“While many countries are using sovereign wealth to build communities that can grow and function with a strong employment base, the Abbott Government is championing a reckless free market approach.

“The long-term sustainability of the Australian community must be built on education, productivity, research and development and a healthy national consumption of goods and services.

“Vandalizing our manufacturing sector undermines every one of these values and demonstrates a negligence and ignorance of economic nation building.”

MUA South Australian Branch secretary Jamie Newlyn said the union was joining with the ACTU, SA Premier Jay Weatherill, and other industry unions in condemning the Abbott-led Coalition for failing to support the Australian automotive manufacturing industry.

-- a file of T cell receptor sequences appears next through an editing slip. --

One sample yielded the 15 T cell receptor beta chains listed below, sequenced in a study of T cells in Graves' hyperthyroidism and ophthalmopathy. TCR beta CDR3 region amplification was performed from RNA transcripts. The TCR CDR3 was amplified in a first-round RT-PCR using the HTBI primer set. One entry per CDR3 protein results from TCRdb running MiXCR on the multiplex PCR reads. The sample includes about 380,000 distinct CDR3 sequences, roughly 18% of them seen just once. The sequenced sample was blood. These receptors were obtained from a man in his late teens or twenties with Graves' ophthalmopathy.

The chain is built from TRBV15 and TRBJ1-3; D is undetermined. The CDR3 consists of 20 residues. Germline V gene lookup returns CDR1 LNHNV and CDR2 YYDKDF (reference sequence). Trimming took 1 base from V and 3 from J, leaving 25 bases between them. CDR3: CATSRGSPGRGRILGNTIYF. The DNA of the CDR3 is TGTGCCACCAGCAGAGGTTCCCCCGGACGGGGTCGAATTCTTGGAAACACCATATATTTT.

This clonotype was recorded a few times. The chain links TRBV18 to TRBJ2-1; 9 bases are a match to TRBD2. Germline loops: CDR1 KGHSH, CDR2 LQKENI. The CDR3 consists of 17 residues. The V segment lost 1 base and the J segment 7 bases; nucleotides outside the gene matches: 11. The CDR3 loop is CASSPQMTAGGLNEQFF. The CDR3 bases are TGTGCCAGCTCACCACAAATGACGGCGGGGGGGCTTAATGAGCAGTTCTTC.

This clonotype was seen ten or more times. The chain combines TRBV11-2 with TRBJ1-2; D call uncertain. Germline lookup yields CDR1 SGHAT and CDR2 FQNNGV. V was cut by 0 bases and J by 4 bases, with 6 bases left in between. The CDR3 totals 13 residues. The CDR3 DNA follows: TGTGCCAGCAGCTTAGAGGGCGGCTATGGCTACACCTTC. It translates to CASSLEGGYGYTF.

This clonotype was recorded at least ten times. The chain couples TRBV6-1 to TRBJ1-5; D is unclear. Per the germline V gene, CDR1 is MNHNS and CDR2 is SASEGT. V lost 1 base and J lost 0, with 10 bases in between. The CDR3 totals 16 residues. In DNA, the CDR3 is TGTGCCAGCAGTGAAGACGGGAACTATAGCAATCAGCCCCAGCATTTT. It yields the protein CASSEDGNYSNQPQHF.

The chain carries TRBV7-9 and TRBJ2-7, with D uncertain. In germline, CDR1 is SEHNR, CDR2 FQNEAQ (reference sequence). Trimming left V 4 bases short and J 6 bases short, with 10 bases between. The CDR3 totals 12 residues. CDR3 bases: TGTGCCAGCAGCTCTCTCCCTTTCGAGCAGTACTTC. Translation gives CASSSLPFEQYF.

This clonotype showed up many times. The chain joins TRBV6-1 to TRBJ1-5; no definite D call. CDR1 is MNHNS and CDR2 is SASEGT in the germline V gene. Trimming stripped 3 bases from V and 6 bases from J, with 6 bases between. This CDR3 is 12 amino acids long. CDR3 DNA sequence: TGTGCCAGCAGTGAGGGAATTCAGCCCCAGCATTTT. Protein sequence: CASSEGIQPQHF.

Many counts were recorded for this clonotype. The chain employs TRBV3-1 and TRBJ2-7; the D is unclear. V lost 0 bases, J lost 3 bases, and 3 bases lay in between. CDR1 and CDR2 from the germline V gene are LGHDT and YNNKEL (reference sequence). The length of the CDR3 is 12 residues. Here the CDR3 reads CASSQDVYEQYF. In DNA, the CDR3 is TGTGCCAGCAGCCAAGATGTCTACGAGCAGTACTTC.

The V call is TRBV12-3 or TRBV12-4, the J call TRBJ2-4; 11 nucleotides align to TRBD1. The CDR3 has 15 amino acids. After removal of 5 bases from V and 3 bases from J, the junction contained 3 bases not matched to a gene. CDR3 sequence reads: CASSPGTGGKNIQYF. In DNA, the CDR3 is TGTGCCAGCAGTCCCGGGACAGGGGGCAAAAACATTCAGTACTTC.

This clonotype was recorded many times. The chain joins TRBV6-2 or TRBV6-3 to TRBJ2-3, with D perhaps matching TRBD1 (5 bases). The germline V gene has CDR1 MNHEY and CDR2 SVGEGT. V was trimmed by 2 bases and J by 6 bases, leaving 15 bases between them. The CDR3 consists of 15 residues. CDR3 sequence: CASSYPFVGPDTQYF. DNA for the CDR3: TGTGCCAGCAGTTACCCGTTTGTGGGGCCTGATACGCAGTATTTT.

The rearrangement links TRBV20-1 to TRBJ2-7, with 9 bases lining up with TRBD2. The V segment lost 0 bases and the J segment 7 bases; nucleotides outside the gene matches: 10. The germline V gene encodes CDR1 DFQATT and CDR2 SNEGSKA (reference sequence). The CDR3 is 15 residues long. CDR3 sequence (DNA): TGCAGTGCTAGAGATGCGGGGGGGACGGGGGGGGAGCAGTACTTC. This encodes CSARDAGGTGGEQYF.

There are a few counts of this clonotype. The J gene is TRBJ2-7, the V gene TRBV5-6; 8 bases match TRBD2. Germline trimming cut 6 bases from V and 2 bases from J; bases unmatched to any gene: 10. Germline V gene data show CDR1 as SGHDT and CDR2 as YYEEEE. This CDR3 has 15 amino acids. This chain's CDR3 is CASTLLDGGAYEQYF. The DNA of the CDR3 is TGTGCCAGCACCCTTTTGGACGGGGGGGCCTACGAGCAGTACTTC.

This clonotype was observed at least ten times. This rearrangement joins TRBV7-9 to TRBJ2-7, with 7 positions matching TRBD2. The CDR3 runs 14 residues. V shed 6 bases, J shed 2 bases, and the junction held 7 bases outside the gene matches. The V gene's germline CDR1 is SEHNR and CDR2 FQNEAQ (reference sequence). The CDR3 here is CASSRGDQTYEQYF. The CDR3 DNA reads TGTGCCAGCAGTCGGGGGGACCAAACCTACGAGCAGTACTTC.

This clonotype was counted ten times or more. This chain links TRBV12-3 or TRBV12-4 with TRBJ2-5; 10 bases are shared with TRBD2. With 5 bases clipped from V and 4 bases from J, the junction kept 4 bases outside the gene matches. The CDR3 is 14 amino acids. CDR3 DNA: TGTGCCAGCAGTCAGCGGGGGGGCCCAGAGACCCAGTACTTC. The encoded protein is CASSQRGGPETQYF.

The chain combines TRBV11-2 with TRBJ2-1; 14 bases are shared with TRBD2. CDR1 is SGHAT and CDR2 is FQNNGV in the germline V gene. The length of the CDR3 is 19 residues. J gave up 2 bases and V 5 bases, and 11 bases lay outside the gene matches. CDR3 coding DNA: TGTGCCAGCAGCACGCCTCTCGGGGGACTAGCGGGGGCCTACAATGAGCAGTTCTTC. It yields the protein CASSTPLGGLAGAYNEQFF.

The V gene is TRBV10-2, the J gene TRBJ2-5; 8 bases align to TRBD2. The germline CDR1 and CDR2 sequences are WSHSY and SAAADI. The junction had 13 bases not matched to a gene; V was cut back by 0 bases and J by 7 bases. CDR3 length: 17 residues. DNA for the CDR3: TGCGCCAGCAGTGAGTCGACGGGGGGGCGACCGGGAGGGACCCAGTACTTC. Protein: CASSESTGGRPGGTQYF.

“The decision not to support the Australian vehicle manufacturing centre, and the resulting decision by Holden to cease making cars in Australia from 2016, will see tens of thousands of workers in South Australia losing their jobs,” Mr Newlyn said.

“The Abbott Government’s aggressive attacks on Holden and refusal to support the local vehicle manufacturing sector has exposed the fact that they do not have the best interests of working people at heart and they are willing to see the demise of our nation’s manufacturing sector.”

Mr Newlyn also accused the SA Liberal Opposition of being lapdogs to their federal leadership.

“If the Liberal Opposition is serious about representing the people of South Australia, the first thing they need to do is stand up to their party colleagues in Canberra,” he said.

“If they can’t demand the Federal Government support the future of Australian car manufacturing, which is so central to the South Australian economy, they are clearly unfit to lead our state.”


And from Socialist Alliance
Nationalise General Motors-Holden plants & retool them to create green jobs! Thursday, December 12, 2013